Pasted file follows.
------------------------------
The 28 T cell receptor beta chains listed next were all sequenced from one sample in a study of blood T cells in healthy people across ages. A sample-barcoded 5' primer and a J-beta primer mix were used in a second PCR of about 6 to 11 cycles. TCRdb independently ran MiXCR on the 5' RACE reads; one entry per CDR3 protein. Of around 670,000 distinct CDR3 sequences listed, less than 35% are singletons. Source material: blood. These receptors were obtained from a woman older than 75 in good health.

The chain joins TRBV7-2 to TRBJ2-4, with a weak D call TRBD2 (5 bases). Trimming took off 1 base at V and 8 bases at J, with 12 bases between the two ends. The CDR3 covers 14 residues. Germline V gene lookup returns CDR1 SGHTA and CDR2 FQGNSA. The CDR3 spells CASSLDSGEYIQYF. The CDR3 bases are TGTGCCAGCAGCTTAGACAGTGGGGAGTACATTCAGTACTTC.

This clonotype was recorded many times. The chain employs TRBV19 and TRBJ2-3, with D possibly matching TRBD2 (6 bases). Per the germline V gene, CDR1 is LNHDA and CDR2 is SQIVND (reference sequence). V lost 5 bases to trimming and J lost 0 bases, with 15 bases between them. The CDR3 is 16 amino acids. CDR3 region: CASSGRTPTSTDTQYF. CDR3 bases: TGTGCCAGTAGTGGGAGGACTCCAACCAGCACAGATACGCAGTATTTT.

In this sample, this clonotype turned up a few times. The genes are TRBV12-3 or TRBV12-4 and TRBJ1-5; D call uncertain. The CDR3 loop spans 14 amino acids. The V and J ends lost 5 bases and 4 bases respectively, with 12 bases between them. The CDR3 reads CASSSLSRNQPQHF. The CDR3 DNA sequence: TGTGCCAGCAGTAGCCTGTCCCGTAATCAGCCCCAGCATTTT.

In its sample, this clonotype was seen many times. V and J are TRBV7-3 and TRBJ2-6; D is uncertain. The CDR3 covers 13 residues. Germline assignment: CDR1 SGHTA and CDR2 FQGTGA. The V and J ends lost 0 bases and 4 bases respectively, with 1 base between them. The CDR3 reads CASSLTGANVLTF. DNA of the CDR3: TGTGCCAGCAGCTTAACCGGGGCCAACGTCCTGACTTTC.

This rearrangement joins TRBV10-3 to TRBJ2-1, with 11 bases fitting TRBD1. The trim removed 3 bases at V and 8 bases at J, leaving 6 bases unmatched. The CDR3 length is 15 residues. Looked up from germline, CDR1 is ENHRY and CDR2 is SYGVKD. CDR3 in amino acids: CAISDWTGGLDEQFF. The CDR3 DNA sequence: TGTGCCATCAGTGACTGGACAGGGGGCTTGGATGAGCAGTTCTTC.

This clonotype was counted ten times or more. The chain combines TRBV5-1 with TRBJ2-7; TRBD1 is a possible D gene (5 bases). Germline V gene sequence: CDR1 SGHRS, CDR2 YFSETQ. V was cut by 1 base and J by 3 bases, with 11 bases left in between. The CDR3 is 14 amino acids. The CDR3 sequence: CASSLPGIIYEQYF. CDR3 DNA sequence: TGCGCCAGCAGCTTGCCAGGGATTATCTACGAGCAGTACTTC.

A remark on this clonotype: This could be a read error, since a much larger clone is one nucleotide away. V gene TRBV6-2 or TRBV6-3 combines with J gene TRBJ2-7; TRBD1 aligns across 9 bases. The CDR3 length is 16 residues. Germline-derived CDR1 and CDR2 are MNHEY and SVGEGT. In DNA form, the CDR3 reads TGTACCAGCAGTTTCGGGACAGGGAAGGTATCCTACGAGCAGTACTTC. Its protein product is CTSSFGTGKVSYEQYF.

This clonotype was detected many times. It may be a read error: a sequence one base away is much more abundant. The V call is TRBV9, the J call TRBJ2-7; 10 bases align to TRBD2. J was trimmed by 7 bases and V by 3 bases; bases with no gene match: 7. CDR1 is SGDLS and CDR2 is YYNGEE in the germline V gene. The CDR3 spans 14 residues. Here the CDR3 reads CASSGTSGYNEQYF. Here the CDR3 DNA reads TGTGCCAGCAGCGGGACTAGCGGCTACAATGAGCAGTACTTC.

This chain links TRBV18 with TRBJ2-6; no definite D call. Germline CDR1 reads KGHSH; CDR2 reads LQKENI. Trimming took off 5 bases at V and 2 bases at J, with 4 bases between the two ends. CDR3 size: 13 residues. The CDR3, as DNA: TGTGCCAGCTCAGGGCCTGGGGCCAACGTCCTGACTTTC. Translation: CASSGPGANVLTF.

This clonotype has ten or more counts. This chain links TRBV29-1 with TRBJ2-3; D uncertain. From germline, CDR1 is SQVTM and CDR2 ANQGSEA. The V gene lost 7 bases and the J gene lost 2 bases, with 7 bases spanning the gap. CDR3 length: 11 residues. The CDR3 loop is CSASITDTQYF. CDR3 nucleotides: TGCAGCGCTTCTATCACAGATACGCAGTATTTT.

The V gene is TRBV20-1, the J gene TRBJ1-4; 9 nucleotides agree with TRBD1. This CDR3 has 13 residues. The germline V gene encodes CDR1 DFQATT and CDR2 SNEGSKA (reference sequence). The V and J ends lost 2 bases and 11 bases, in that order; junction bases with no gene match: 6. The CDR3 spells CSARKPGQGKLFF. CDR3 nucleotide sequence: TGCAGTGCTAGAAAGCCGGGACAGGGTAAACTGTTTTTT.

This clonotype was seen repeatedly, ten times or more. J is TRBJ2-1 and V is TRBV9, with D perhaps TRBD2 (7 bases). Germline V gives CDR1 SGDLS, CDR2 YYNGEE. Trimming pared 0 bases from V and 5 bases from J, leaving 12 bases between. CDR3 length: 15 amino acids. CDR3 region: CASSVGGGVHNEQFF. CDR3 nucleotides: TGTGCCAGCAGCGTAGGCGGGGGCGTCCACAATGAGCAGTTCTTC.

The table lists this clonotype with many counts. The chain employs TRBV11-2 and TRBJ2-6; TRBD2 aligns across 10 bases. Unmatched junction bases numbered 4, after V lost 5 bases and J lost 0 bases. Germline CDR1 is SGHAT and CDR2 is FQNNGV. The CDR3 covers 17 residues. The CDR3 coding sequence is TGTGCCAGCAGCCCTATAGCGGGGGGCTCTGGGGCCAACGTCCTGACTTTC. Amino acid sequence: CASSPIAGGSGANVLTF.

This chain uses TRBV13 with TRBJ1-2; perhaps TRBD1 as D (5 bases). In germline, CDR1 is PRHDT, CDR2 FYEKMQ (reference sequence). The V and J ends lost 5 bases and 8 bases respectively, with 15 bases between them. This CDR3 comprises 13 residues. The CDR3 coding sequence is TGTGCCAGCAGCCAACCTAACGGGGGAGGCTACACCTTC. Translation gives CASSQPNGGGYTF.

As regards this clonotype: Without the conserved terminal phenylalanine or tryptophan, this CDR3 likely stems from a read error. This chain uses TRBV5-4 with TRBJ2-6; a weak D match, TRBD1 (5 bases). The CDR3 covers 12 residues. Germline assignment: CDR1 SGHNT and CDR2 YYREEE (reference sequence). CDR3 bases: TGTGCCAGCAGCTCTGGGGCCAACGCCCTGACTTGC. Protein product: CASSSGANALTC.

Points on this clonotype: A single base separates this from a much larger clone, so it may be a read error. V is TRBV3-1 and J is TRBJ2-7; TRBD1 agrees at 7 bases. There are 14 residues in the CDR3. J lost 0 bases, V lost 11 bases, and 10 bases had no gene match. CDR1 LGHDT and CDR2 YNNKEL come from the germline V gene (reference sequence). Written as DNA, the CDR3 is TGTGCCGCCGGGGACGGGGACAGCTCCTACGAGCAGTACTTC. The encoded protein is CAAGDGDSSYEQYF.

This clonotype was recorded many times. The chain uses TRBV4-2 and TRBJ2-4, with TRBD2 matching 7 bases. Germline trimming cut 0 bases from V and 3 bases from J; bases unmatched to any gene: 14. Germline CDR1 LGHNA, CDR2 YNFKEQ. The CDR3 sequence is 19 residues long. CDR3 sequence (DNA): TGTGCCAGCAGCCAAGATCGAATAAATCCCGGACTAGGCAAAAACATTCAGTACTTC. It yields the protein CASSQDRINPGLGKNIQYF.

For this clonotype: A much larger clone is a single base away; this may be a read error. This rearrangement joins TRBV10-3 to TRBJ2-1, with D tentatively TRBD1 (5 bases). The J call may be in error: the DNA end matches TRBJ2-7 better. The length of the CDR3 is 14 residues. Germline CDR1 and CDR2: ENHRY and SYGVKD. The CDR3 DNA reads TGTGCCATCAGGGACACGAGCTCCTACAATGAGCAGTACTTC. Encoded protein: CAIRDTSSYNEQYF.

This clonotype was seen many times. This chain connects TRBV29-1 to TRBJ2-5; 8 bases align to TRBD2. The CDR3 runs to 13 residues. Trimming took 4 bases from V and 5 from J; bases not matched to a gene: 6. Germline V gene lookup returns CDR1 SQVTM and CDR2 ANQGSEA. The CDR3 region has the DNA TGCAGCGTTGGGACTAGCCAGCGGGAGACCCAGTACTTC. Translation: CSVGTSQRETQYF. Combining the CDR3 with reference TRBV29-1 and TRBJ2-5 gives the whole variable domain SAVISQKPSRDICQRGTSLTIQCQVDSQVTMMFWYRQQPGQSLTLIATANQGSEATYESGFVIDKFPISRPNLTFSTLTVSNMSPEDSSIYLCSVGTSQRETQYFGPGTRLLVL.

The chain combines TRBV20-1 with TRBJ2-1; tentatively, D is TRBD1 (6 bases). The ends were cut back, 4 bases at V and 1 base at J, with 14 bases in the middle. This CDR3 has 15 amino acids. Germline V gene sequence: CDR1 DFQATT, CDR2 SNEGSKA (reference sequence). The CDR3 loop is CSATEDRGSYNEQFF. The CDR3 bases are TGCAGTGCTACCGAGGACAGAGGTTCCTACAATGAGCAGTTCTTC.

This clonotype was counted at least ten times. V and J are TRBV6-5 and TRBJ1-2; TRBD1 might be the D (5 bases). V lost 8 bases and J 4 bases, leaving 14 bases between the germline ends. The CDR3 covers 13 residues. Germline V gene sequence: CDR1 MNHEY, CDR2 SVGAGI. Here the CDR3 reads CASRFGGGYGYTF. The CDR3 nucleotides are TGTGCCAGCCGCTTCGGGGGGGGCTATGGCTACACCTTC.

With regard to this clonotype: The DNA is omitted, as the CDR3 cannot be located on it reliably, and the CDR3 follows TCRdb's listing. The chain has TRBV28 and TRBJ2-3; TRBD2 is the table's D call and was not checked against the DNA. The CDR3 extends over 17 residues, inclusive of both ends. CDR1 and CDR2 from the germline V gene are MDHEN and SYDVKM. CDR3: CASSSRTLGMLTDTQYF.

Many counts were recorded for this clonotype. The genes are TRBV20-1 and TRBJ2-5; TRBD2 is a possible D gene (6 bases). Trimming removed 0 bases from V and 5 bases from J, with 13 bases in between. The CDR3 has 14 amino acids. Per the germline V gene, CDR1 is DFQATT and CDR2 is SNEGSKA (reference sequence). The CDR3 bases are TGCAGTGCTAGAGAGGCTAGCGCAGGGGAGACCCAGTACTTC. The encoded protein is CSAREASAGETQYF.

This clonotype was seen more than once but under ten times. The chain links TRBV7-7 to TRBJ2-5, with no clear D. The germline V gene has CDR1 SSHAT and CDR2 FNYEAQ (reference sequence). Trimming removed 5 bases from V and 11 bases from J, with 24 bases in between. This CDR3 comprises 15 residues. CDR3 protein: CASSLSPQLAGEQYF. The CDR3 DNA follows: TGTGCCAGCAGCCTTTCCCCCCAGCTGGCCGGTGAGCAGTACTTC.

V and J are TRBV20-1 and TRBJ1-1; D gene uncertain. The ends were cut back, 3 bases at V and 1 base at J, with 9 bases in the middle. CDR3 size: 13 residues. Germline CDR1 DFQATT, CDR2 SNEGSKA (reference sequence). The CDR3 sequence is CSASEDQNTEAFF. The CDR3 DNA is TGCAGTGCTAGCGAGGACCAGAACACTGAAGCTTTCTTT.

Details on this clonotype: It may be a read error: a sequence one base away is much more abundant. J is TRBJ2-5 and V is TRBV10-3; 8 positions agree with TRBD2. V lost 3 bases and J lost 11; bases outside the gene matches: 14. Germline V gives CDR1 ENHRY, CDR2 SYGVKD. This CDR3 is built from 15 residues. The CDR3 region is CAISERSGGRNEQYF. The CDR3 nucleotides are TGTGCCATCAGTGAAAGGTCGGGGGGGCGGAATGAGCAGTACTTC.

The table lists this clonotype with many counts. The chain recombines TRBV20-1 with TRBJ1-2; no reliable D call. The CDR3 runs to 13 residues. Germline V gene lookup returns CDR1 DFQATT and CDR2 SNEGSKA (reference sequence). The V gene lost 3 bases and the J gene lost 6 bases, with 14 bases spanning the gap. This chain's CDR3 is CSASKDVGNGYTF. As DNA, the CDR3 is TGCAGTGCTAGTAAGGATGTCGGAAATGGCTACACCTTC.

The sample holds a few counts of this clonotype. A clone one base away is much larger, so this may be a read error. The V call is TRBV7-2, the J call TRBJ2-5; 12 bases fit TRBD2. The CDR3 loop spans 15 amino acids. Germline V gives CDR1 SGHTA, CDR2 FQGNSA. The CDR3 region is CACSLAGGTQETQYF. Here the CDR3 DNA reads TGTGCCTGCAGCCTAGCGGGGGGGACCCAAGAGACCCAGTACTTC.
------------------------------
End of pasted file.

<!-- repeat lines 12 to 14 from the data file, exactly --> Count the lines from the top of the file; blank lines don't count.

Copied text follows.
The V gene is TRBV20-1, the J gene TRBJ1-4; 9 nucleotides agree with TRBD1. This CDR3 has 13 residues. The germline V gene encodes CDR1 DFQATT and CDR2 SNEGSKA (reference sequence). The V and J ends lost 2 bases and 11 bases, in that order; junction bases with no gene match: 6. The CDR3 spells CSARKPGQGKLFF. CDR3 nucleotide sequence: TGCAGTGCTAGAAAGCCGGGACAGGGTAAACTGTTTTTT.

This clonotype was seen repeatedly, ten times or more. J is TRBJ2-1 and V is TRBV9, with D perhaps TRBD2 (7 bases). Germline V gives CDR1 SGDLS, CDR2 YYNGEE. Trimming pared 0 bases from V and 5 bases from J, leaving 12 bases between. CDR3 length: 15 amino acids. CDR3 region: CASSVGGGVHNEQFF. CDR3 nucleotides: TGTGCCAGCAGCGTAGGCGGGGGCGTCCACAATGAGCAGTTCTTC.

The table lists this clonotype with many counts. The chain employs TRBV11-2 and TRBJ2-6; TRBD2 aligns across 10 bases. Unmatched junction bases numbered 4, after V lost 5 bases and J lost 0 bases. Germline CDR1 is SGHAT and CDR2 is FQNNGV. The CDR3 covers 17 residues. The CDR3 coding sequence is TGTGCCAGCAGCCCTATAGCGGGGGGCTCTGGGGCCAACGTCCTGACTTTC. Amino acid sequence: CASSPIAGGSGANVLTF.